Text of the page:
A growing number of mountain communities have already followed the advice of diversifying their mountain activities and revenues to attract different types of holidaymakers. In the Piani di Bobbio resort, located in the foothills of the Italian Alps, tourists and locals can hike, cycle, or visit the dairy farm's cheese factory. Some 39,000 people visited in the 2021 summer season, up from 16,000 in 2019. As skiing between 1,000 and 2,000 meters becomes economically unsustainable, according to climatologists, the resorts should focus on attracting different kinds of holidaymakers.
Oil Companies Abandon Algae Biofuel Research Despite Promising Future
Oil companies like BP, Shell, Chevron, and ExxonMobil once believed that algae biofuels would be the future of low-carbon transportation.
They thought that investing in this technology would help them reduce carbon emissions and solve the problem of climate change. However, one by one, they all withdrew their support for algae biofuels. ExxonMobil, the last company still working on this technology, has now also stopped its research.
For many years, ExxonMobil used its algae research in its green marketing campaigns. However, some people criticized these efforts as "greenwashing" because they seemed more like PR stunts than genuine research.
ExxonMobil invested $350 million in algae biofuels over 12 years, but they eventually decided to end their research. While many people in the industry are disappointed with this decision, they are not surprised.
The problem with commercializing biofuels, including algae biofuels, is that it requires a significant amount of money and long-term dedication to overcome the biological limitations of wild organisms. Algae researchers found that it was challenging to compete with the heavily subsidized fossil fuels, especially natural gas. One of the biggest challenges was that wild strains of algae could not produce the high levels of lipids needed to make large amounts of fuel. However, genetically modifying the algae showed some promising results in maximizing lipid production.
To make algae biofuels commercially viable, researchers need to develop a strain that can produce 15g of oil per square meter in an outdoor environment. However, most experts agree that this goal is at least a decade away, and it may take even longer. It is possible that more investment in this technology during the years when oil companies were promoting their research could have accelerated progress. Nevertheless, there are still many challenges to overcome before algae biofuels can become a reality at a commercial scale, and some people doubt whether they will ever fulfill their promise.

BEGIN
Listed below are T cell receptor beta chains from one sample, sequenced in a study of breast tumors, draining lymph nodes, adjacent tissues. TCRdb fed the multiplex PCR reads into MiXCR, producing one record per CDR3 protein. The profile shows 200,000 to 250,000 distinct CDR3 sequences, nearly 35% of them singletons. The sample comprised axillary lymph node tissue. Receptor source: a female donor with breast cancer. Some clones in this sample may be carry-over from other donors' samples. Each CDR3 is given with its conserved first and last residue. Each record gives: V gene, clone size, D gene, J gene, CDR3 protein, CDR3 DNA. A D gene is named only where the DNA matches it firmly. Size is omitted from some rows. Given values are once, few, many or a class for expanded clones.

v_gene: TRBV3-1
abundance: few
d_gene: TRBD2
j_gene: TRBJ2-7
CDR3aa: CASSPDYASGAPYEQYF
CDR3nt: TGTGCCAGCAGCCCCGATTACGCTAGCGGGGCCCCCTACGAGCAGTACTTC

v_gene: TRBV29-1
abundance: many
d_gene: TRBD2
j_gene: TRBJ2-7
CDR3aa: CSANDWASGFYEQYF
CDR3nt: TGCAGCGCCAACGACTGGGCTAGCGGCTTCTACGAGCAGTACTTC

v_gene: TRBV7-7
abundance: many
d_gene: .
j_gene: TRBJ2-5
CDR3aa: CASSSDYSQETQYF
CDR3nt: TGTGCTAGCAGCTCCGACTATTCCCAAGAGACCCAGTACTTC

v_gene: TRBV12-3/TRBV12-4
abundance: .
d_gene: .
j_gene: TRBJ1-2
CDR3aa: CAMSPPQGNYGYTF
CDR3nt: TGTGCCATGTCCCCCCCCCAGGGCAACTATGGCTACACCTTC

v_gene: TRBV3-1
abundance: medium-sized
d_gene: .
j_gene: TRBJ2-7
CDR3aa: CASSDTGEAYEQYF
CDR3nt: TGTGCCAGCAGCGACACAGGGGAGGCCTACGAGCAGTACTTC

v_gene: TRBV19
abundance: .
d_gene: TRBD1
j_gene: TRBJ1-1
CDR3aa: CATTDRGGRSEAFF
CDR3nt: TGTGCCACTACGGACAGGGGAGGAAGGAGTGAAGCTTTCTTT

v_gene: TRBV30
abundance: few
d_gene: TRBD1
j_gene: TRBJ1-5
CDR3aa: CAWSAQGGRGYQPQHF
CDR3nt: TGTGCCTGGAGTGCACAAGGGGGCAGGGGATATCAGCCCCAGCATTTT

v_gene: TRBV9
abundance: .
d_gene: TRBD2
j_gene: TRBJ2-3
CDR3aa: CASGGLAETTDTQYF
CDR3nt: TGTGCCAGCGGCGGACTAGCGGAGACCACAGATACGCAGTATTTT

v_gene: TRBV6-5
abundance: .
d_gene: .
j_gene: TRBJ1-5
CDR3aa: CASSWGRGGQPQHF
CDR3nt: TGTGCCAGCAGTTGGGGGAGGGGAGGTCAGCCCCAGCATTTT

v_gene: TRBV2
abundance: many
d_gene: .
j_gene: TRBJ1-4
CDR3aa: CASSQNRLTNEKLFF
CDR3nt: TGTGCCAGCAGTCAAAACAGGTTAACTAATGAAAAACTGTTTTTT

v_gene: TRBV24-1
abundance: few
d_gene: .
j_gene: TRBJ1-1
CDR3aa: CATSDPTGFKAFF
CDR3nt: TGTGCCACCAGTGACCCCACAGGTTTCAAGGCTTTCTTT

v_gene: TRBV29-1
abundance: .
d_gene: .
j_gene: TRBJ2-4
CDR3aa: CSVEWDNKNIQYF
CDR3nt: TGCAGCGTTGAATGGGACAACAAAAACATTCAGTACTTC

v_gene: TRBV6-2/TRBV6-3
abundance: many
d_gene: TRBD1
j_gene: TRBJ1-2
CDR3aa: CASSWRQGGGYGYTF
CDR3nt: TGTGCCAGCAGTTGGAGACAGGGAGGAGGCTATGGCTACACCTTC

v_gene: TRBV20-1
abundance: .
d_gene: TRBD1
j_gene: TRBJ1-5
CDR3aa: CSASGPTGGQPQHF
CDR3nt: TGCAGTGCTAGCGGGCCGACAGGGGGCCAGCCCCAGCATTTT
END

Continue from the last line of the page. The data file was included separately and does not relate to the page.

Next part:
IPCC's Sixth Assessment Report Issues Final Warning on Climate Crisis
The Intergovernmental Panel on Climate Change (IPCC) has issued a "final warning" on the climate crisis, stating that swift and drastic action is needed to avert irrevocable damage to the world.
The IPCC's sixth assessment report, which took hundreds of scientists eight years to compile, details the damage already inflicted on the world, including extreme weather and increased deaths from heatwaves, droughts, and floods.
The report calls for action to prevent irreversible losses in vital ecosystems and warns that if the remaining carbon budget is used up before the next IPCC report in 2030, it may be too late to limit global temperature rises to 1.5C above pre-industrial levels.
However, the report also emphasizes that avoiding the worst effects of climate change remains possible, and there are "multiple, feasible and effective options" for doing so, with the necessary shift to a low-carbon economy requiring up to six times the current levels of green investment.